It's hard to believe that this tucked away,
waterside hamlet could once have been North Wales'
main port to Ireland, if one extra vote hadn't
swayed it Holyhead's way. The beach top community is
home to one of the best situated pubs on the
peninsula and has a golf course on the headland up
Porth Dinllaen also has a lifeboat station and a
small information cabin, which delves into the
history of the place and it's people.
There is limited parking in Morfa Nefyn except
for the National Trust's car park, which is located
just above the beach road. If the tide is high then
you need to go across the golf course to reach Porth
Dinllaen. If the tide is out, there are steps down
from the cliffs in front of the car park to the
beach below. You can easily see if you can make it
around on the beach from the vantage point in the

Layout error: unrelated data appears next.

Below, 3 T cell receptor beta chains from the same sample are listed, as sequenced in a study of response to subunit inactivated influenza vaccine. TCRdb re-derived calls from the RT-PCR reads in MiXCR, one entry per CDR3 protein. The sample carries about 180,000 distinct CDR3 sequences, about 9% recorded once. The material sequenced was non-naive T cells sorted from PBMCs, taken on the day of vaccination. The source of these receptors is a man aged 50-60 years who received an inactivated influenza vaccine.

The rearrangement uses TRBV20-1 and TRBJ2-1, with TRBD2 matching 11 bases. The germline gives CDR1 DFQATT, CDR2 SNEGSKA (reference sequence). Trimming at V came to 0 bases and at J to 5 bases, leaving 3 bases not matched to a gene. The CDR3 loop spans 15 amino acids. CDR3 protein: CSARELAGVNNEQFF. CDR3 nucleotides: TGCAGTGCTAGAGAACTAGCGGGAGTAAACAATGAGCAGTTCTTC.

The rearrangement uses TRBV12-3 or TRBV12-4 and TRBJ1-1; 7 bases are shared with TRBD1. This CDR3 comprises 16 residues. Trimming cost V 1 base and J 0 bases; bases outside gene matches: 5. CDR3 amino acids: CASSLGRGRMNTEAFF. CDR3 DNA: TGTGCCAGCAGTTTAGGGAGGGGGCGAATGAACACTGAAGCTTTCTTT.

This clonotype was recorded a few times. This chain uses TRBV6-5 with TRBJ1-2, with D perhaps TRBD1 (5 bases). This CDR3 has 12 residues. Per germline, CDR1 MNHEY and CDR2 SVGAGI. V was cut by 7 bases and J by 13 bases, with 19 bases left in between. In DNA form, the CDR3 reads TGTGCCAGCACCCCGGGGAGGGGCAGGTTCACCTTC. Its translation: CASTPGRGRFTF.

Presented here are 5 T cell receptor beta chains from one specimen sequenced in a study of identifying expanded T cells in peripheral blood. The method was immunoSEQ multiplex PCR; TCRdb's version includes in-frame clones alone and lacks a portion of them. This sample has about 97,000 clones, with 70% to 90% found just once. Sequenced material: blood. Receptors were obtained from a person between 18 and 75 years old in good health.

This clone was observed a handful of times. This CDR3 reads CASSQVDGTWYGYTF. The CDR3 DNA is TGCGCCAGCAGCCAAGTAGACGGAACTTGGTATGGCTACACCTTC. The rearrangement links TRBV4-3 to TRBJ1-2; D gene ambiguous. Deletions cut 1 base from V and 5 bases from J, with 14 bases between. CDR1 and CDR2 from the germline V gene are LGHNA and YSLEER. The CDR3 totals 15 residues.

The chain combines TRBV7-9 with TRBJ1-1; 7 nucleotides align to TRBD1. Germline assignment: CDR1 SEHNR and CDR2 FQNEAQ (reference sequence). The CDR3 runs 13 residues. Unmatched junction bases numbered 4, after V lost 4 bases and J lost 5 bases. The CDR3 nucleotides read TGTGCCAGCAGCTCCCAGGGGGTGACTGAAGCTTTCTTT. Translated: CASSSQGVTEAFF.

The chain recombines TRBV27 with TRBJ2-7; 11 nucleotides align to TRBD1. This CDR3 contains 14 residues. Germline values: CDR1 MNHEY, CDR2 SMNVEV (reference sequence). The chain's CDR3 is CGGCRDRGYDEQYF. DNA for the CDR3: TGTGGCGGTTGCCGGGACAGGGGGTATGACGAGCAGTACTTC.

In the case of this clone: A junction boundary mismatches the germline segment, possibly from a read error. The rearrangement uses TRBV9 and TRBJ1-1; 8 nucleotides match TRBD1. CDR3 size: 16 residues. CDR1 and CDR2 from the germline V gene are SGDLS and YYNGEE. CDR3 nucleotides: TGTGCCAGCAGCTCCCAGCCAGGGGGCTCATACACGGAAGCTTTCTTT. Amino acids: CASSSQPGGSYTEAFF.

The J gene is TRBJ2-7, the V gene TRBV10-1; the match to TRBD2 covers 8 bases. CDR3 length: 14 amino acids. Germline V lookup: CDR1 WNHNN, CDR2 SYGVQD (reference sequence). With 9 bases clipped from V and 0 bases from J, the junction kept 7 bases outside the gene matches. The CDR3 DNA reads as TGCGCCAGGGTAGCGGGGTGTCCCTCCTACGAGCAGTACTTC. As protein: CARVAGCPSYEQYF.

car park. There are also excellent views from here
of Yr Eifl further up the coast.
When walking down onto the beach, turn left and
follow the beach round. At the first house along the
beach, only at low tide can you get around on the
sand, so if it is mid tide or higher you will need
to walk up the slipway and across the front of the
house onto a path that leads back onto the beach on
the other side. The next section requires you to
walk around the back of the house that is partially
suspended over the water whatever the tide. This
path then leads you onto the beach at Porth Dinllaen.
For a longer circular walk, continue straight
over this beach and in between the houses at the
other end to continue following the path around the
headland. This path isn't very wide and is uneven in
places. It eventually comes out on the lifeboat
beach, from where you need to follow the track up
behind the lifeboat station and then on through the
golf course, either turning back down into the
village on the concrete road or carrying on to the
top of the course and the clubhouse, where the road
then leads from back down to the car park.